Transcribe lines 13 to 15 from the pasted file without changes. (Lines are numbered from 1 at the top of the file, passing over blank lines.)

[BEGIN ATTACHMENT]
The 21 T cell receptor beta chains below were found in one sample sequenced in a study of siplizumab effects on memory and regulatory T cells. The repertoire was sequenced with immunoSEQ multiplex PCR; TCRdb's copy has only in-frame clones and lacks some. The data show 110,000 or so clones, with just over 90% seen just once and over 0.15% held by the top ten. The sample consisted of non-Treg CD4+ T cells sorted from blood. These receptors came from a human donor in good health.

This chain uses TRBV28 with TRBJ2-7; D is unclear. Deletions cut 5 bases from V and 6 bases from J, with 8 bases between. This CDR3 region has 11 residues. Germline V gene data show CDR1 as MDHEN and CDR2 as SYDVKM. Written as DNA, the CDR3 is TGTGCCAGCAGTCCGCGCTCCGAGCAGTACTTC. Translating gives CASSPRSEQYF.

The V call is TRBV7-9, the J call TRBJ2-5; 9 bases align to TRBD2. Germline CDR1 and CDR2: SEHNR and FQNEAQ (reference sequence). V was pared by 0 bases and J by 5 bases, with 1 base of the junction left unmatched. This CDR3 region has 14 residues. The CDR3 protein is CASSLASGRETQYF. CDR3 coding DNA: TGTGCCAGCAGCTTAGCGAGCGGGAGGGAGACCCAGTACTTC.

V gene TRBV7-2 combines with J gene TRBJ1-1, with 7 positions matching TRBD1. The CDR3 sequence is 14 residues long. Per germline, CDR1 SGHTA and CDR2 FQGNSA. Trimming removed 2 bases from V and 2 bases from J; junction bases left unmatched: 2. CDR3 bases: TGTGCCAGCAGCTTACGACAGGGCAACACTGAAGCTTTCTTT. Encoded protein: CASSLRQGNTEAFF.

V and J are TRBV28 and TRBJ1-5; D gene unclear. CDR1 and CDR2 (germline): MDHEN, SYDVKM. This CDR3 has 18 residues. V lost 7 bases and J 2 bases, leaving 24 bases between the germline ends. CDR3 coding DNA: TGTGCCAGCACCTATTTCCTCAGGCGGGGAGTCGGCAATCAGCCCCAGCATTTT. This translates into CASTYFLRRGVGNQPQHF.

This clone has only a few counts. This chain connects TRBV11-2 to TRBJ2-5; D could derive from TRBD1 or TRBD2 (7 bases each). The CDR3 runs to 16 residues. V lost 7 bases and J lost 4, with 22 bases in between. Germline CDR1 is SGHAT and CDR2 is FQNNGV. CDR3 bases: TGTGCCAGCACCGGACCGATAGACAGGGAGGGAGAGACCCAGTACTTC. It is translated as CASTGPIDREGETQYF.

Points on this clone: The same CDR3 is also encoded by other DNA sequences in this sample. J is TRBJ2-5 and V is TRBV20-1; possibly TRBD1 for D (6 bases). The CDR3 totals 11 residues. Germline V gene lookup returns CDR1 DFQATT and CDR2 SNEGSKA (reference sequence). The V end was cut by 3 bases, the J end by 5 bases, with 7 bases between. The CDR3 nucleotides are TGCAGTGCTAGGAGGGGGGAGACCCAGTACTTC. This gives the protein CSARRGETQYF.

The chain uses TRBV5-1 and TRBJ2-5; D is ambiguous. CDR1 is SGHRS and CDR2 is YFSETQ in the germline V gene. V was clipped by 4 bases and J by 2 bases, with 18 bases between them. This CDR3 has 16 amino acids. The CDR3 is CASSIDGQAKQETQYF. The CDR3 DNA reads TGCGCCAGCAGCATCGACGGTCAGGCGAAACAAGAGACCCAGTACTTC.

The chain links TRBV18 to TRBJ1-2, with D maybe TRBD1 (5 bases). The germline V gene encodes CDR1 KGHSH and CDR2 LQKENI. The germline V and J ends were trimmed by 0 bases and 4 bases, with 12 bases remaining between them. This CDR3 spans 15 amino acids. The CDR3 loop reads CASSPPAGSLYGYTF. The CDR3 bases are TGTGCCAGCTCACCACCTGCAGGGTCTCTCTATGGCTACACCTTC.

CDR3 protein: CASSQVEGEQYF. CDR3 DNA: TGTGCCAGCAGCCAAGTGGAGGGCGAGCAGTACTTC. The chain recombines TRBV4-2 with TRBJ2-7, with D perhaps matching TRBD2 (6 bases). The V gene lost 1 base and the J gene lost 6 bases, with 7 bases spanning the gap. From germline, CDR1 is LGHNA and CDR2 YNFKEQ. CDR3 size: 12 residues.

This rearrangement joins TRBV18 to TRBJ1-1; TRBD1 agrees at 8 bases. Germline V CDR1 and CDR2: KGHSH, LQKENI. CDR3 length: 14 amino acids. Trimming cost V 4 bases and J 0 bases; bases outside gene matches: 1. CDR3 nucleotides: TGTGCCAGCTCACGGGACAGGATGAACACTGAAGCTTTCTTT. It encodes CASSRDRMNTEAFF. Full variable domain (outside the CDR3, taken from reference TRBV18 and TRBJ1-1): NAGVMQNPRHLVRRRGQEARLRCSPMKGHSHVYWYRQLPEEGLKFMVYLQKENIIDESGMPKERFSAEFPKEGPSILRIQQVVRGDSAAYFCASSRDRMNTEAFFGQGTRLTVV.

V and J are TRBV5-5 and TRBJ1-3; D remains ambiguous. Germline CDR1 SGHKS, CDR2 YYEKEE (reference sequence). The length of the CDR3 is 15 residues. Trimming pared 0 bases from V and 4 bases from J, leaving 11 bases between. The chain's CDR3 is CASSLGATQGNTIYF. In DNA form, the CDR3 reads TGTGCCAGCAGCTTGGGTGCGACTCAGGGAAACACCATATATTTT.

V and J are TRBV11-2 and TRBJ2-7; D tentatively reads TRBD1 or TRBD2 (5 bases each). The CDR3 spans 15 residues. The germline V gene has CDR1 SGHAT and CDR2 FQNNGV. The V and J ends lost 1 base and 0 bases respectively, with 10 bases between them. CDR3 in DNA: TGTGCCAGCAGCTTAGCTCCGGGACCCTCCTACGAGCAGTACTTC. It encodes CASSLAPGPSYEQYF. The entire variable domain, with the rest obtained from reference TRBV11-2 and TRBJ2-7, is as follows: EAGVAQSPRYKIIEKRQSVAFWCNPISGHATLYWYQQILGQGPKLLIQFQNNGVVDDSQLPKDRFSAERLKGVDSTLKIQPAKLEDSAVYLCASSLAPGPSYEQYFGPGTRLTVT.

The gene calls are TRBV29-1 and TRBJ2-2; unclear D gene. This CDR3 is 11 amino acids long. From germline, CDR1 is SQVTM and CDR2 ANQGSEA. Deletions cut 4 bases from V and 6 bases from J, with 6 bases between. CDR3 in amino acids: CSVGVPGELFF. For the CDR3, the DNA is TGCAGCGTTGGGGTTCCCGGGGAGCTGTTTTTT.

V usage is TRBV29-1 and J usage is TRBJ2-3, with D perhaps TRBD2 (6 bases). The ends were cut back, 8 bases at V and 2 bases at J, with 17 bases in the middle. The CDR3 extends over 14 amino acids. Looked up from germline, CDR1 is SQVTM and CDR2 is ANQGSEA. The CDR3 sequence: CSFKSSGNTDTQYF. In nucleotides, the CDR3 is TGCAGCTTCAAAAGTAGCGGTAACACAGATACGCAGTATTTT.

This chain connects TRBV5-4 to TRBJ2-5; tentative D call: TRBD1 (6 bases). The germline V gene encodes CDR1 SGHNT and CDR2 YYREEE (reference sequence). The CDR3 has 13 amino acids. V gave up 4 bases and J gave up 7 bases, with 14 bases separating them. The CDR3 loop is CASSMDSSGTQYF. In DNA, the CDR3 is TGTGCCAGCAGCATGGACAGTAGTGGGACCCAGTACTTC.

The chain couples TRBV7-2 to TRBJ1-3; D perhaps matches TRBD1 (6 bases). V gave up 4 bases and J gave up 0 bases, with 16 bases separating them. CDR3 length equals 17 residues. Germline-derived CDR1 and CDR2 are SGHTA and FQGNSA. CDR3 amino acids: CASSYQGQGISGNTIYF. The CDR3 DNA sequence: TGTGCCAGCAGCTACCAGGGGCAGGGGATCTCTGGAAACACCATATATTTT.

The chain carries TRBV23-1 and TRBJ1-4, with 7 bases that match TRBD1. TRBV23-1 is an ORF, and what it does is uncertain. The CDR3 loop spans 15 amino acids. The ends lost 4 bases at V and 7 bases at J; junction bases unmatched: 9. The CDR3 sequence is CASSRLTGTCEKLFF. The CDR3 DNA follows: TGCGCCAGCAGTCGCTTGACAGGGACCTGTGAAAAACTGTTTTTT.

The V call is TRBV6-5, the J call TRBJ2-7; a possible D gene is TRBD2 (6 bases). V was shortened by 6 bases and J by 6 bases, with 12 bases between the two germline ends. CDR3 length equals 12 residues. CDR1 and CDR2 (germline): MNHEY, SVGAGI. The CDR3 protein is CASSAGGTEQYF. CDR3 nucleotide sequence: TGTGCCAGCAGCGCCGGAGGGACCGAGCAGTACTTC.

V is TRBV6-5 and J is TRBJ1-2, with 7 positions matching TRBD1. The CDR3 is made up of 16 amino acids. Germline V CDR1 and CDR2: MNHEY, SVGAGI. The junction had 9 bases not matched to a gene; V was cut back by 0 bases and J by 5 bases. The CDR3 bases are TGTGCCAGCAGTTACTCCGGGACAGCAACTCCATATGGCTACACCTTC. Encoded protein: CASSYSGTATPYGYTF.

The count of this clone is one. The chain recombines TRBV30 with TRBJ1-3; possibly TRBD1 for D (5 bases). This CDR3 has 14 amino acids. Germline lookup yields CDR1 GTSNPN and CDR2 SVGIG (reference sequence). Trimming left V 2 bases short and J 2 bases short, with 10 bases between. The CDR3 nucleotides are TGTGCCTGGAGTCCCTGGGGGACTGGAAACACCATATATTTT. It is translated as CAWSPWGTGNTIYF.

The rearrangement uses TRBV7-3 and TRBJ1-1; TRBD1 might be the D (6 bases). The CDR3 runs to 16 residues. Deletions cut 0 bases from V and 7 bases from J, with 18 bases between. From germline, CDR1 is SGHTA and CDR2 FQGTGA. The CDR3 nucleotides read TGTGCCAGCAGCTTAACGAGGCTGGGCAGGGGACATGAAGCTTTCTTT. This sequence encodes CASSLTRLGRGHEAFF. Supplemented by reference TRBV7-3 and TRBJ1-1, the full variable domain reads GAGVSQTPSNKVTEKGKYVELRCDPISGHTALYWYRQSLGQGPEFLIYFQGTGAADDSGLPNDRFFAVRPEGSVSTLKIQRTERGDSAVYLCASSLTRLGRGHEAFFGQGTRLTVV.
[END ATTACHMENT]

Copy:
V and J are TRBV11-2 and TRBJ2-7; D tentatively reads TRBD1 or TRBD2 (5 bases each). The CDR3 spans 15 residues. The germline V gene has CDR1 SGHAT and CDR2 FQNNGV. The V and J ends lost 1 base and 0 bases respectively, with 10 bases between them. CDR3 in DNA: TGTGCCAGCAGCTTAGCTCCGGGACCCTCCTACGAGCAGTACTTC. It encodes CASSLAPGPSYEQYF. The entire variable domain, with the rest obtained from reference TRBV11-2 and TRBJ2-7, is as follows: EAGVAQSPRYKIIEKRQSVAFWCNPISGHATLYWYQQILGQGPKLLIQFQNNGVVDDSQLPKDRFSAERLKGVDSTLKIQPAKLEDSAVYLCASSLAPGPSYEQYFGPGTRLTVT.

The gene calls are TRBV29-1 and TRBJ2-2; unclear D gene. This CDR3 is 11 amino acids long. From germline, CDR1 is SQVTM and CDR2 ANQGSEA. Deletions cut 4 bases from V and 6 bases from J, with 6 bases between. CDR3 in amino acids: CSVGVPGELFF. For the CDR3, the DNA is TGCAGCGTTGGGGTTCCCGGGGAGCTGTTTTTT.

V usage is TRBV29-1 and J usage is TRBJ2-3, with D perhaps TRBD2 (6 bases). The ends were cut back, 8 bases at V and 2 bases at J, with 17 bases in the middle. The CDR3 extends over 14 amino acids. Looked up from germline, CDR1 is SQVTM and CDR2 is ANQGSEA. The CDR3 sequence: CSFKSSGNTDTQYF. In nucleotides, the CDR3 is TGCAGCTTCAAAAGTAGCGGTAACACAGATACGCAGTATTTT.